The first time I saw Rock of Ages was aboard the Norwegian Breakaway cruise ship last May. About halfway through the show, I slouched down in my seat, with my hand over my face, groaning and laughing about what a weak plot it had. But by the end of the show, I was just as pumped and upbeat as everyone else walking out of the show. The songs stayed in my head for the rest of the cruise. Somehow, I had been infected with the Rock of Ages bug. So much so that when I was planning my July trip to Vegas, it was one of two “must see” shows I booked. I had to see how the Vegas production compared to the Breakaway‘s.
Both casts are good, but somehow, I found the show at the Venetian much more interactive and intimate. Maybe it was just that I had a seat closer to the stage. I love the fact that the actors regularly “break the fourth wall” by addressing the audience directly (especially the narrator, Lonny, played by the awesome Mark Shunock).
Here’s an example of how this plays out:
Lonny (to Drew): “Nobody gets everything they want in life. Including all these people.” (Gestures at the audience.)
Man in back of theater (yelling): “I did!”
Lonny (after a couple of beats): “Sitting way back there? I doubt it.”
The audience ate it up.
Set in L.A.’s Sunset Strip circa 1987, Rock of Ages “tells the story of Drew, a boy from South Detroit, and Sherrie, a small-town girl, both in LA to chase their dreams of making it big and falling in love.” (If you haven’t been able to guess from that description, you can count on hearing Journey’s “Oh Sherrie” and “Don’t Stop Believin'” during the show.) The B plot is about how developers want to knock down the Bourbon Room (where many of the characters work) as the owner and protestors try to prevent that from happening.
My God, doesn’t it sound just like an ’80s movie?
I think that’s what really turned me around about the plot. At first I was comparing the story to film and television shows I’ve been watching during the past decade, which are much darker tales with multifaceted characters, but the truth is, back in the ’80s most of my favorite movies had very simple black-and-white characters and equally simple good vs. evil plots. You knew what to expect from these stories. Despite the lightweight plots, they had heart and uplifting endings. They were feel-good stories. So is Rock of Ages.
It’s a perfect musical homage to ’80s culture—the kinds of stories we enjoyed, our generation’s music—hard rock and ballads by bands with big hair, muscle shirts and leather pants. The music is without a doubt the star of the show, featuring classic ’80s tunes like “We’re Not Going to Take It,” “Nothing But a Good Time,” “Sister Christian,” “Hit Me With Your Best Shot,” “I Love Rock n Roll” and more. The full cast version of “Here I Go Again,” is a real showstopper (appropriate, since it leads into the intermission). Everyone threw themselves into it with such energy. “Don’t Stop Believin’” is another full cast song which is a real highlight of the show.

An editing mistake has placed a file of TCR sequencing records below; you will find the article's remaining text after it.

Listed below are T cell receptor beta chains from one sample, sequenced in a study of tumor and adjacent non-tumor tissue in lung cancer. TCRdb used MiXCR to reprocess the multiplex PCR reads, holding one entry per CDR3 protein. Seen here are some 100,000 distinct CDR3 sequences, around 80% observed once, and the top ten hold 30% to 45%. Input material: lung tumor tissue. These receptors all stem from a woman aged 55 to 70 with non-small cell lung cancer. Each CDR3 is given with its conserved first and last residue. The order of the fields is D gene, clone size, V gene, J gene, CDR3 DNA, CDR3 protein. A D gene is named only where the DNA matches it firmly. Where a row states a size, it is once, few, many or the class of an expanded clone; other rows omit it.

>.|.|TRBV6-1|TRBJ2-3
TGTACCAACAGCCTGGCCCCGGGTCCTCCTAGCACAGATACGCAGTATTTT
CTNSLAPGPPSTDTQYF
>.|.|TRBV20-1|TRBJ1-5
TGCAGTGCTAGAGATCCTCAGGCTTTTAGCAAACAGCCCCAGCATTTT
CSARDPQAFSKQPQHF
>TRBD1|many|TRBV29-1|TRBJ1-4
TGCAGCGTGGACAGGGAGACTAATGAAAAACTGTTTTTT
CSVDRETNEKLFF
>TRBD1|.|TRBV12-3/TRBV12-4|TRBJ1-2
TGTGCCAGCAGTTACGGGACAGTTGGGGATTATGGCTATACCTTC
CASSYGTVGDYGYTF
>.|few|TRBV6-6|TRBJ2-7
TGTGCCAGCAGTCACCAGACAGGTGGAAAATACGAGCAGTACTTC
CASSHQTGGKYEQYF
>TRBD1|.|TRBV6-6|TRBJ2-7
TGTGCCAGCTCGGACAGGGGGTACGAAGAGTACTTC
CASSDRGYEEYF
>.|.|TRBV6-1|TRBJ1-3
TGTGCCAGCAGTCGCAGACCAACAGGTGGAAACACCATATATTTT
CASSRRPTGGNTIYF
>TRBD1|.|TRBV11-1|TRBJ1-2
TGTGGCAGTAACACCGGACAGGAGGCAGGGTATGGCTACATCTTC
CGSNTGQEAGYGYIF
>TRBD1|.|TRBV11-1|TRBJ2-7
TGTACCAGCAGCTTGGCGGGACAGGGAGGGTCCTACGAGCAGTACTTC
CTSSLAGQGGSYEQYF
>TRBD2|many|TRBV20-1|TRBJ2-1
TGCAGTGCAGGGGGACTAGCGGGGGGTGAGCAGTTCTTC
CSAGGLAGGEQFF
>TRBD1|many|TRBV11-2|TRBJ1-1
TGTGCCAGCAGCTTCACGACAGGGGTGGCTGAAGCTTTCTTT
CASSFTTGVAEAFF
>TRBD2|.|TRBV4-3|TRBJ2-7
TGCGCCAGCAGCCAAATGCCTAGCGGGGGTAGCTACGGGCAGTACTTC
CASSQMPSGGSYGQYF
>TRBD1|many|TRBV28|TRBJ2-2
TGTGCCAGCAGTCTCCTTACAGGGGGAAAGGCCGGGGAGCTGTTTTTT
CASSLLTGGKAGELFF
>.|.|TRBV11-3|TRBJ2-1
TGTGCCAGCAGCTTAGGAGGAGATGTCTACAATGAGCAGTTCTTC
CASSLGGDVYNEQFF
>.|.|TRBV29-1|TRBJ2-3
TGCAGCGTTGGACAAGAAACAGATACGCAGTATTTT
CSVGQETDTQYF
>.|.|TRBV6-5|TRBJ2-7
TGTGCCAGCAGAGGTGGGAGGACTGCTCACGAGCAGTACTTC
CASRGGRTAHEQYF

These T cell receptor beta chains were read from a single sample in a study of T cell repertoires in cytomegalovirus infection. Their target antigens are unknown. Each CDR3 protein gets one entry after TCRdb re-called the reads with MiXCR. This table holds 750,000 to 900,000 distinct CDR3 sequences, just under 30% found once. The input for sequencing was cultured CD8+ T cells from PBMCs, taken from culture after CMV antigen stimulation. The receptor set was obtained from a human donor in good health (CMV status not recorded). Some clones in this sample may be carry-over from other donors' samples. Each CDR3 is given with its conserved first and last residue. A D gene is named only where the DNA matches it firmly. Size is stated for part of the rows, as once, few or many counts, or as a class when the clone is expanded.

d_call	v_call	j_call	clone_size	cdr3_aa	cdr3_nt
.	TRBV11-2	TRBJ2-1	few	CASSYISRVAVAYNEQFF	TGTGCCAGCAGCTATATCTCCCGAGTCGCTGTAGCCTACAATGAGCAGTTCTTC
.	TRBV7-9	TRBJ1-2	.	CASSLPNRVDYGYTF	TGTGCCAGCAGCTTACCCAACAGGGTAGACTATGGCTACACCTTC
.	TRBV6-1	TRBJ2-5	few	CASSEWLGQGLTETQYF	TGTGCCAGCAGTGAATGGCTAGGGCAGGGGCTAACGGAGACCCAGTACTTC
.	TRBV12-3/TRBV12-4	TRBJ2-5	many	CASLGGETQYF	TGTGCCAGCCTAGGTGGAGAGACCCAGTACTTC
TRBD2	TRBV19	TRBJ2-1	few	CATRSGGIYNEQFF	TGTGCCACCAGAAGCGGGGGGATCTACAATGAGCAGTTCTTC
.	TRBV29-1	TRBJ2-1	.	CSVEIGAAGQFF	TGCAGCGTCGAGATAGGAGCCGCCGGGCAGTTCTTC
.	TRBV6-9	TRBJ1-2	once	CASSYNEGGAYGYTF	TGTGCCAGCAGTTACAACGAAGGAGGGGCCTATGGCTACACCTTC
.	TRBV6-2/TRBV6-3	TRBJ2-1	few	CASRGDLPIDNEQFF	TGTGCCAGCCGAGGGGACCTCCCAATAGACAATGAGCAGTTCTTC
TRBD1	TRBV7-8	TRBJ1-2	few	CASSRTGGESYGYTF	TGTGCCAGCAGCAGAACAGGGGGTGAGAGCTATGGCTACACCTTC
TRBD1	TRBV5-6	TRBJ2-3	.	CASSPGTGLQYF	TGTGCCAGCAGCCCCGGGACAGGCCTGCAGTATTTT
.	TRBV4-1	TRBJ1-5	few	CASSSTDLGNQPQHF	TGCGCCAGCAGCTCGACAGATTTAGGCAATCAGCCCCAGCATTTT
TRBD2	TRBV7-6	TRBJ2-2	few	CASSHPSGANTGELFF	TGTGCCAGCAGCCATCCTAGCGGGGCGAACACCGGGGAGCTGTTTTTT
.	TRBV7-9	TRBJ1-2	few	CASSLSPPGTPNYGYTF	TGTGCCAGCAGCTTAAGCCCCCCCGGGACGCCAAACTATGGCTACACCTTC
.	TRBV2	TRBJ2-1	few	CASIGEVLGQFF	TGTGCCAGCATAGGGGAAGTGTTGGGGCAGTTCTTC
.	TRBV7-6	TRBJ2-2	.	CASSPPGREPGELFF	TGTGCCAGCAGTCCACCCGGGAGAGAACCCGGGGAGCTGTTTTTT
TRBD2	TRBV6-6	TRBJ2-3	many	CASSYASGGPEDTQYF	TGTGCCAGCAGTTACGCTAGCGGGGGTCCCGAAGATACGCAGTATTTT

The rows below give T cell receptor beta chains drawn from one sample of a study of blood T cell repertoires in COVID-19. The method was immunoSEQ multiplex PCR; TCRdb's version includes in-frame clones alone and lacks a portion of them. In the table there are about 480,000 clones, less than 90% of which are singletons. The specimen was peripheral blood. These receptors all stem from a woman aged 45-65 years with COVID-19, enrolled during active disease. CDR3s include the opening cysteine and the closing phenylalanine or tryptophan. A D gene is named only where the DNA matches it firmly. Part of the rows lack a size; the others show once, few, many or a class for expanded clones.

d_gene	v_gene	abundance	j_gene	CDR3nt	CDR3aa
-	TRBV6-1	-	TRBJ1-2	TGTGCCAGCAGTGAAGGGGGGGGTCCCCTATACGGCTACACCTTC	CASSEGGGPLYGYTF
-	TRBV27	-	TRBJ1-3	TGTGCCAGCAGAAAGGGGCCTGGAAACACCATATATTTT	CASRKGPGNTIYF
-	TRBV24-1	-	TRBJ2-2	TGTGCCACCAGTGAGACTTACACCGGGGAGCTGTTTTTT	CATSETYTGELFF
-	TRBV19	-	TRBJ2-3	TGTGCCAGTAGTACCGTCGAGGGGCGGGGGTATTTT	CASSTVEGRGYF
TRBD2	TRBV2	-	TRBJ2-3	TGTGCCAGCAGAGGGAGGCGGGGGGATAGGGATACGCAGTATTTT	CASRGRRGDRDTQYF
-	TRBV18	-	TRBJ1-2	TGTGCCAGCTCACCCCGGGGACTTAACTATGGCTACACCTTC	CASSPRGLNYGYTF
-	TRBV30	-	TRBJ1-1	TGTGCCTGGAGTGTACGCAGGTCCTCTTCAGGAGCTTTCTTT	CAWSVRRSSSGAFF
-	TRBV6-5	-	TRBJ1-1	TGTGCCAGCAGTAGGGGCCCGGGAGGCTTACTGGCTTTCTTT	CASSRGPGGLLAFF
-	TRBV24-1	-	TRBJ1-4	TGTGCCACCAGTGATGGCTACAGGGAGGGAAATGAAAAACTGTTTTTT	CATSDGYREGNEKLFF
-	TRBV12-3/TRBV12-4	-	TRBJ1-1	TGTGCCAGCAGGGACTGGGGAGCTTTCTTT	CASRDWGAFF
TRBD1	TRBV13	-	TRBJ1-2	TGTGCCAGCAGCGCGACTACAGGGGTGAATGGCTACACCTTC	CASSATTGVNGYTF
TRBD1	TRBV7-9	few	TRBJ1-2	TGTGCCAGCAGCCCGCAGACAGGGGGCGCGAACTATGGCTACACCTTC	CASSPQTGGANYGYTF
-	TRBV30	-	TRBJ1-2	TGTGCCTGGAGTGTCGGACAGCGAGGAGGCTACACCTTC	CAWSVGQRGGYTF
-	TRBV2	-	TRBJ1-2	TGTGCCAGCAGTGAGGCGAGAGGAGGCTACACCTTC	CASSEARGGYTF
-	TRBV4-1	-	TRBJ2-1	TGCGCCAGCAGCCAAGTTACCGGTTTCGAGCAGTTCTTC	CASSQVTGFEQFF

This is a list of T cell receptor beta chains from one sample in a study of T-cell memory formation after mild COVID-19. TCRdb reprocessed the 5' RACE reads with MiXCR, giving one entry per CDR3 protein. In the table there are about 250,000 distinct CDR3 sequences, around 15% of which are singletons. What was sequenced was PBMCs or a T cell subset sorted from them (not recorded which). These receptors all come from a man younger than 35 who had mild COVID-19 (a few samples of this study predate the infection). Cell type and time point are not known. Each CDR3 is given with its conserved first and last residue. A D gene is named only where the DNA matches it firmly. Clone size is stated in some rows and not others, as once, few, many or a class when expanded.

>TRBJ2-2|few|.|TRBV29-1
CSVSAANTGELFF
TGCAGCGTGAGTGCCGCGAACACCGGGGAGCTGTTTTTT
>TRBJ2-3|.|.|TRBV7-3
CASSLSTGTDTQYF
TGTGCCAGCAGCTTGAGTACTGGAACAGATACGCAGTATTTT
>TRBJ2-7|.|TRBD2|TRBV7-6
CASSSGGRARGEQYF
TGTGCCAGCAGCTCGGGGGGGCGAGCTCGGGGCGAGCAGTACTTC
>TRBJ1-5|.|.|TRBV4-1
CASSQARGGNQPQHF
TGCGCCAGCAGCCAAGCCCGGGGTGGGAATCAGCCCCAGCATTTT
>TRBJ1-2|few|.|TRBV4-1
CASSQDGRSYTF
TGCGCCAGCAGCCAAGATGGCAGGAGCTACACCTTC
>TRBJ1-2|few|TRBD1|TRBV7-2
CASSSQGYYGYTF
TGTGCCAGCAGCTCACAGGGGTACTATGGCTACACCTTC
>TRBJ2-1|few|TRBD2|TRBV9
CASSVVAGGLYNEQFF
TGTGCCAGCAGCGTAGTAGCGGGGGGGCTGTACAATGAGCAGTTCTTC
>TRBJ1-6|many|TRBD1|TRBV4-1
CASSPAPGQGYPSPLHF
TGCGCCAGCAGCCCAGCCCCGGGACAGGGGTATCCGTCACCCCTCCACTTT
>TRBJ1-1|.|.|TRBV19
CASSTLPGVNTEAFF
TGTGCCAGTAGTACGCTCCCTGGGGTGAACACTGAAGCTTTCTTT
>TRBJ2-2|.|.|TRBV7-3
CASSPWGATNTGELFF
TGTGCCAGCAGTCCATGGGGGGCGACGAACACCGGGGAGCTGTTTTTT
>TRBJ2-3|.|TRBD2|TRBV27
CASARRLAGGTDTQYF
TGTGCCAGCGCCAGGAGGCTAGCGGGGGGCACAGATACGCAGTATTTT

The ’80s references don’t stop with the music. You see it in the fashion, the props—like the huge “mobile phones” of the ’80s, bulky headphone radios, a boombox, fingerless gloves, exercise leotards with sweatbands, and yes, big hair. I saw decade-appropriate items I haven’t thought about in thirty years and had moments of “Oh my God, I remember that!” For that reason, I’m not sure anyone who didn’t live through the ’80s would appreciate the show quite as much as those of us who did, but based on the audience reaction to the show I went to, everyone can enjoy it at some level.
This is not a child-friendly show, or for those who are easily offended by swearing and sexual innuendo. The ’80s rock culture was oversexualized and sexist, and this musical depicts that realistically. I wasn’t offended by this, because it was all part of the plot and time period and the show pokes a lot of fun at those attitudes. On the other hand, I felt a little uncomfortable at first that gay characters (or mistakenly gay characters) were being used for laughs, although it was nice to see that by the end of the show, everyone was rooting for them. So there’s that.
How are the performers? Solid. There have been a couple of cast changes since I saw the show (goodbye, Kyle Lowder’s horrible wig and amazing abs), but of the cast that remains, I have to single out Justin Mortelliti (Drew) and Markesha McCoy (Justice/Mother) who have phenomenal voices. And Mark Shunock (and his mullet) pretty much steals the show.
In short, this is one of the most energetic, feel-good shows on the Strip and one I could go see again and again (and probably will, if it lasts). Will you enjoy it? That depends. Like I said, the music is the star of the show, so if you love the hard rock songs of the ’80s, you’ll probably love the show. If you hated them, you might want to check out one of the Cirque productions instead.
Disclaimer: I purchased my own show ticket, but received a complimentary upgrade from the Venetian.